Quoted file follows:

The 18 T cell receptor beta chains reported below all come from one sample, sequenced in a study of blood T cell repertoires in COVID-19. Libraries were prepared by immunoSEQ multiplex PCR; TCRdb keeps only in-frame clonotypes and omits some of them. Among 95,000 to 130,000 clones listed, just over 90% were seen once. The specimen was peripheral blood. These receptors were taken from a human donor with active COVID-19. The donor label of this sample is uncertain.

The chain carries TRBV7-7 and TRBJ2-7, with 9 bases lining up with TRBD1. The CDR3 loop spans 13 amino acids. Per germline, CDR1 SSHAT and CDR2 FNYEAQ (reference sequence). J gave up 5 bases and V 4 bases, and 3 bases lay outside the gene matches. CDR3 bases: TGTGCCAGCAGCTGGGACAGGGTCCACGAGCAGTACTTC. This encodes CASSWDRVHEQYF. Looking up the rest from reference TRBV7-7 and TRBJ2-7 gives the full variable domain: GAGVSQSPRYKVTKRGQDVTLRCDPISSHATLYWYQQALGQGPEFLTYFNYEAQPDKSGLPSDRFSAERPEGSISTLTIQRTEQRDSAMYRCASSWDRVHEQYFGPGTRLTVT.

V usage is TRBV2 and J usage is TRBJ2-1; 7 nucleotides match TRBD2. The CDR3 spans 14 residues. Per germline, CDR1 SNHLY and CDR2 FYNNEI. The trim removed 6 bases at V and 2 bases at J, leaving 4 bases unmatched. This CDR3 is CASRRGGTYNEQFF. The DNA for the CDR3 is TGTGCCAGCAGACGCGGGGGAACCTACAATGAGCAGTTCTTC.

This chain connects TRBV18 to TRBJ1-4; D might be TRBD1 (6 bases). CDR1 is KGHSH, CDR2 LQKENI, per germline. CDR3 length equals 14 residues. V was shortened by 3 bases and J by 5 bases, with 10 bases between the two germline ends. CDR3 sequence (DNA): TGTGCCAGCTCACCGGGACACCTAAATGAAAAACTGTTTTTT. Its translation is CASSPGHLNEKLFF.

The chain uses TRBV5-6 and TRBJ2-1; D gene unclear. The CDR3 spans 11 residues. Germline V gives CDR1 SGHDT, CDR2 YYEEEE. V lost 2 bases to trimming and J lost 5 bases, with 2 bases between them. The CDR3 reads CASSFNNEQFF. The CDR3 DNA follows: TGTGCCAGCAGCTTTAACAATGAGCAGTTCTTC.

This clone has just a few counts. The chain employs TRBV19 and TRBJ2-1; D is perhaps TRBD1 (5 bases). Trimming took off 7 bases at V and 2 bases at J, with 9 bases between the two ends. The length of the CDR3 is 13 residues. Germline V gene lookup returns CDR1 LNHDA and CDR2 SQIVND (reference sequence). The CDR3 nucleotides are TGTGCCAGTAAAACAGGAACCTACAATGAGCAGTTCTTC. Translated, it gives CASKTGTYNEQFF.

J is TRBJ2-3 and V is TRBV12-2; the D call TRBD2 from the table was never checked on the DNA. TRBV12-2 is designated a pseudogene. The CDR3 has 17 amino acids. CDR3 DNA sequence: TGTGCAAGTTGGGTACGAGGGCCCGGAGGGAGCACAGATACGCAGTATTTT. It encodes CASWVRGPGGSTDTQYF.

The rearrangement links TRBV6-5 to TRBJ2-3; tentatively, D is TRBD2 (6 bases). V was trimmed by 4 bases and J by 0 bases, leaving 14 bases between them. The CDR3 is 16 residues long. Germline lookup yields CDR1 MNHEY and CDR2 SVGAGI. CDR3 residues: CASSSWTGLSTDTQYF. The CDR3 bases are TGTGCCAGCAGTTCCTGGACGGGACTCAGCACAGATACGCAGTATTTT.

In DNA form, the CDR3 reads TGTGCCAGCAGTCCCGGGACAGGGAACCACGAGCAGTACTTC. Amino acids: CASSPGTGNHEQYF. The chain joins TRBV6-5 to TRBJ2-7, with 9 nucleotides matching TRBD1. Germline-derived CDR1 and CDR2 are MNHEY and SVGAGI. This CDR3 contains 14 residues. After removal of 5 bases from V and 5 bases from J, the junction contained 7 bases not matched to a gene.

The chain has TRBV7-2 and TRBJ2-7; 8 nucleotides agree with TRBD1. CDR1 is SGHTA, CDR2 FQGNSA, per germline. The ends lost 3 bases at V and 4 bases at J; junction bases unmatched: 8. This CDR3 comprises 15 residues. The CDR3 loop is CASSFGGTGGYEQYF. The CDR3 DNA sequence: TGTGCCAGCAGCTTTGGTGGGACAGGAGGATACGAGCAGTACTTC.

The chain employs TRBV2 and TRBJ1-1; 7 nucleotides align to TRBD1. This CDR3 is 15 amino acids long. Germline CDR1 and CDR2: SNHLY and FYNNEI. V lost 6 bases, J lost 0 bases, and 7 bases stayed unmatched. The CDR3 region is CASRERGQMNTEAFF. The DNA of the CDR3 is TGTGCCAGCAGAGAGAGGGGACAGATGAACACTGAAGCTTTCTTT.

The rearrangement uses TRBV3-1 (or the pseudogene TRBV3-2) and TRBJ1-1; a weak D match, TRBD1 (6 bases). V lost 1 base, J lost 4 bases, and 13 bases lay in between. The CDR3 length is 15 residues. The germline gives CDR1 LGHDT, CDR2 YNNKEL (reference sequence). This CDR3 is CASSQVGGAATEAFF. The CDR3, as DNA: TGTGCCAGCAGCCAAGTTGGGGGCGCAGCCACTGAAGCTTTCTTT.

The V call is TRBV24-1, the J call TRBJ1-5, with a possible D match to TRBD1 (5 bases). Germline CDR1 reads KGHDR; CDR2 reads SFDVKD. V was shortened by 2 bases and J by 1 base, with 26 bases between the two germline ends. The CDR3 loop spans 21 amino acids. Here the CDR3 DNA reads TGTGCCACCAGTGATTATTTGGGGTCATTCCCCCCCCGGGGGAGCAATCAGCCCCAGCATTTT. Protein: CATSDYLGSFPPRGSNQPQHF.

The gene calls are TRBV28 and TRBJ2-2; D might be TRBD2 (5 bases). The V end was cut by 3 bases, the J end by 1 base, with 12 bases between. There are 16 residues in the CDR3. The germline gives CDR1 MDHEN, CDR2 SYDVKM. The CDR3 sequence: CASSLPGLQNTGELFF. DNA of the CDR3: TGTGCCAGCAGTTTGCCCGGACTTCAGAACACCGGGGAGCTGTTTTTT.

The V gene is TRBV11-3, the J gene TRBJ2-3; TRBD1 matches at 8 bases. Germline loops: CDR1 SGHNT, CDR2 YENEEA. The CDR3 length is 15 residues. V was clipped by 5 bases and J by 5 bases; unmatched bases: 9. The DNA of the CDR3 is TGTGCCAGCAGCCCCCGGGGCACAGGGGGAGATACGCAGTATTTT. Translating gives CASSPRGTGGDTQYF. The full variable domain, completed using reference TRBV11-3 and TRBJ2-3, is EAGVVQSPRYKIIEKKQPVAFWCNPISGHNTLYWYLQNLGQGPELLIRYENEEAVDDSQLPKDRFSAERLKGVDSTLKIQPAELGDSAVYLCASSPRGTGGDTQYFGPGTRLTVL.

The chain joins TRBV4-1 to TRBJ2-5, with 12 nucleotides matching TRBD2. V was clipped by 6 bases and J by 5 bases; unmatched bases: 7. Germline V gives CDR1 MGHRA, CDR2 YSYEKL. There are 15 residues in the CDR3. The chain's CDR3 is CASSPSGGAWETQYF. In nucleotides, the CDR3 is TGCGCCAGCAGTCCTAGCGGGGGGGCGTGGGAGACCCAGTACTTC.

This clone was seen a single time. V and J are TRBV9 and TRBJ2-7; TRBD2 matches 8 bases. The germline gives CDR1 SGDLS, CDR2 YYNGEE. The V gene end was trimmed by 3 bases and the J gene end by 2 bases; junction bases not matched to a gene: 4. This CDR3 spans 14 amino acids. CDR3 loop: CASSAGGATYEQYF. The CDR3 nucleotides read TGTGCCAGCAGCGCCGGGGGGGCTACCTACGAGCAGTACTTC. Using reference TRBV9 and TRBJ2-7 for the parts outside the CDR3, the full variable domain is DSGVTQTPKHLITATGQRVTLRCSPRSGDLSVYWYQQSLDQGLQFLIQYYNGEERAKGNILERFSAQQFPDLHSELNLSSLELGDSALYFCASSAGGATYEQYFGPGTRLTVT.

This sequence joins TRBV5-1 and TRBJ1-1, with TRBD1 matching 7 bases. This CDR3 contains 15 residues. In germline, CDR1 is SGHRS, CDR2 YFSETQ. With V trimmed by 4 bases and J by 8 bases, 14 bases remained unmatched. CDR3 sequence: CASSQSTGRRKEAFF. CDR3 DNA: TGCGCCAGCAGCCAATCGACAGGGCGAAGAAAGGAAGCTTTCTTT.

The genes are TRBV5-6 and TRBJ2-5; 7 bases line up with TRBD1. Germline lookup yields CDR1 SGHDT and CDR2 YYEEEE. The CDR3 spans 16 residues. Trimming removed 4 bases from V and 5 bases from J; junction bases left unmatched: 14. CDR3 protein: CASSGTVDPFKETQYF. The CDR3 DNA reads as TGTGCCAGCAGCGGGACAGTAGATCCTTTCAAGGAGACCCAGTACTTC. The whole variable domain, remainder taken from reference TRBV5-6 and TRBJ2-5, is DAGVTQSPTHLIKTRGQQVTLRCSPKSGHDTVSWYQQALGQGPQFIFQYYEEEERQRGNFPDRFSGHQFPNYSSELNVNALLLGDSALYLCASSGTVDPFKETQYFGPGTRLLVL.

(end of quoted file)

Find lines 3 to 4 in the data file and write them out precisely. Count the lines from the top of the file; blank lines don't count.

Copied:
V usage is TRBV2 and J usage is TRBJ2-1; 7 nucleotides match TRBD2. The CDR3 spans 14 residues. Per germline, CDR1 SNHLY and CDR2 FYNNEI. The trim removed 6 bases at V and 2 bases at J, leaving 4 bases unmatched. This CDR3 is CASRRGGTYNEQFF. The DNA for the CDR3 is TGTGCCAGCAGACGCGGGGGAACCTACAATGAGCAGTTCTTC.

This chain connects TRBV18 to TRBJ1-4; D might be TRBD1 (6 bases). CDR1 is KGHSH, CDR2 LQKENI, per germline. CDR3 length equals 14 residues. V was shortened by 3 bases and J by 5 bases, with 10 bases between the two germline ends. CDR3 sequence (DNA): TGTGCCAGCTCACCGGGACACCTAAATGAAAAACTGTTTTTT. Its translation is CASSPGHLNEKLFF.